A new Norwegian film debuted over the weekend at the Haugesund Film Festival, with pre-release hype that is already sending it to cinemas in at least 40 countries. Reviews were mixed for “Løvekvinnen” (The Lion Woman), which tells the story of a woman born with hair covering her entire body, but the film was generally praised for its respectful tone and technical triumphs.
The film, set in the years between 1912 and 1937, is based on a best-selling novel by Norwegian author Erik Fosnes Hansen. His heroine is Eva Arctander, born to a train station master in a small town in Norway and his wife, who dies in childbirth. Not only is he consumed with grief over the death of his wife, their baby daughter suffers from hypertrikose, which leaves her not only with more susceptibility to respiratory ailments and fatigue but also with hair from top to toe.
The novel and the film, which can spur memories of films like Elephant Man and Mask, expresses feelings of loneliness and being different from the rest but also shows how Eva faces her challenges and manages to overcome them. Newspaper Aftenposten reported on Monday that Hansen wrote an entirely new conclusion to his story for the film, so that it would have a happier ending.
“The book ends in a slightly dark manner and I understood quite quickly that we needed a different ending when a film was made out of it,” Hansen said. “The story is about the love between a father and a daughter, and we had to find an ending that better bore that message.”
Lauded for make-up and technical effects
For the Norwegian film industry, the film already stands out for its relatively large budget (at NOK 80 million, only the recent Kon-Tiki had more money to spend on production) and special effects. “The production design is detailed but not overdone, and contrasts a small community at the beginning of the 1900s with, for example, Copenhagen,” wrote film critic Øyvor Dalan Vik in newspaper Dagens Næringsliv (DN) on Monday. The portrayal of the main character, played by three different actresses at three different stages of her life, is also “fascinating,” writes Vik, set at a time when people with abnormalities were often put on display in so-called “freak” shows.
Eva’s stern father opts instead to protect her after initially rejecting her in a mixture of sorrow and shock. He ends up taking care of her in a manner he deems best, which isolates her inside the station building that becomes a type of prison. Eva proves to be exceptionally intelligent, however, and a mathematical genius of sorts. Such talent can’t be suppressed for long.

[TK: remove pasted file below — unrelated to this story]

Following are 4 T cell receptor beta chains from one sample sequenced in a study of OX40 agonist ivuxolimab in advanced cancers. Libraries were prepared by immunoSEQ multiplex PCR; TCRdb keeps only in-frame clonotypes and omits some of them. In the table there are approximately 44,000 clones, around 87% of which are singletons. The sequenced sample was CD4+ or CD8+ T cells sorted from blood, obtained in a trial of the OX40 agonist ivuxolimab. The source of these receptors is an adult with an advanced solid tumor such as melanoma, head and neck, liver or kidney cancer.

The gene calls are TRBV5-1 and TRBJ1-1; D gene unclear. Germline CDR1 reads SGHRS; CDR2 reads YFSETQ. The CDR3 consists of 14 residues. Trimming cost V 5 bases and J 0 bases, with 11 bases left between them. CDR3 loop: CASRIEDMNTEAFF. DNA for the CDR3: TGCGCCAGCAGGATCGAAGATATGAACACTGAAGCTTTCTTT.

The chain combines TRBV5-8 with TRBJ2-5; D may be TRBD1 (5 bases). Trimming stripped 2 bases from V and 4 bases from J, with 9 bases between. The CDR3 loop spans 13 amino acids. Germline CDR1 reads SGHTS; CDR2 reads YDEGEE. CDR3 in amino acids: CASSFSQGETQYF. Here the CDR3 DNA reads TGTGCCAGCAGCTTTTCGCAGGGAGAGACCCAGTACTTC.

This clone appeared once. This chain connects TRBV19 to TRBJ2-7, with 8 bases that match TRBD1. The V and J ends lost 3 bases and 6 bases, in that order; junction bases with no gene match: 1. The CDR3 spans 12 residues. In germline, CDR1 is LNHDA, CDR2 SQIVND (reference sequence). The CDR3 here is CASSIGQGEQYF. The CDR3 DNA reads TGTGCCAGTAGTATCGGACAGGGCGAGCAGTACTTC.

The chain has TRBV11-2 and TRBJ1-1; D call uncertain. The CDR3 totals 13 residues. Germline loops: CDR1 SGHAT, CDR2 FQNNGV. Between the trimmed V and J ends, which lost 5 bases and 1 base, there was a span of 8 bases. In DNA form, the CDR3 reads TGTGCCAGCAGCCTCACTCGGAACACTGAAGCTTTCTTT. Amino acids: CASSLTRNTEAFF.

The film also dwells on how others react to Eva as she moves from the small train station community to the big outside world. Her own father initially calls her a “monster” and then tries to hide her away to shield her from worse reactions and gossip in the small community. Eva’s nanny comes to love her and the telegraph agent at the station appreciates Eva for the intelligence and mathematical ability she possesses. Academic colleagues in Copenhagen later seem to want to nurture her talent, but also have their own agendas and view her deep down as a medical abnormality.
Director Vibeke Idsøe is a good friend of author Hansen and assembled a strong cast of Scandinavian actors including Rolf Lassgård, who plays Eva’s father Gustav Arctander. Like the book, her film moves chronologically from Eva’s childhood and awakening, structured around her personal liberation and physical revolt.
Reviews of the film were mixed, with many critics praising its sobriety and technical mastery but complaining that it didn’t quite get under Eva’s skin. Some felt it was almost too respectful and doesn’t dig deep enough into the issues. Others called it “emotionally gripping” and Lassgård thinks it’s a film that can do well in large parts of the world.
Producer John M Jacobsen expects more countries will buy the film and he especially hopes it will get into US cinemas. Interest has been especially high in Germany.
“This isn’t just a story about something that happened 100 years ago,” Lassgård told Aftenposten. “It’s a story about relations between people and universal destiny that applies no matter where you go in the world. Parents all over the world can have children who are different, what do they think and how do they deal with it?”
The film will premiere in Norwegian cinemas on Friday.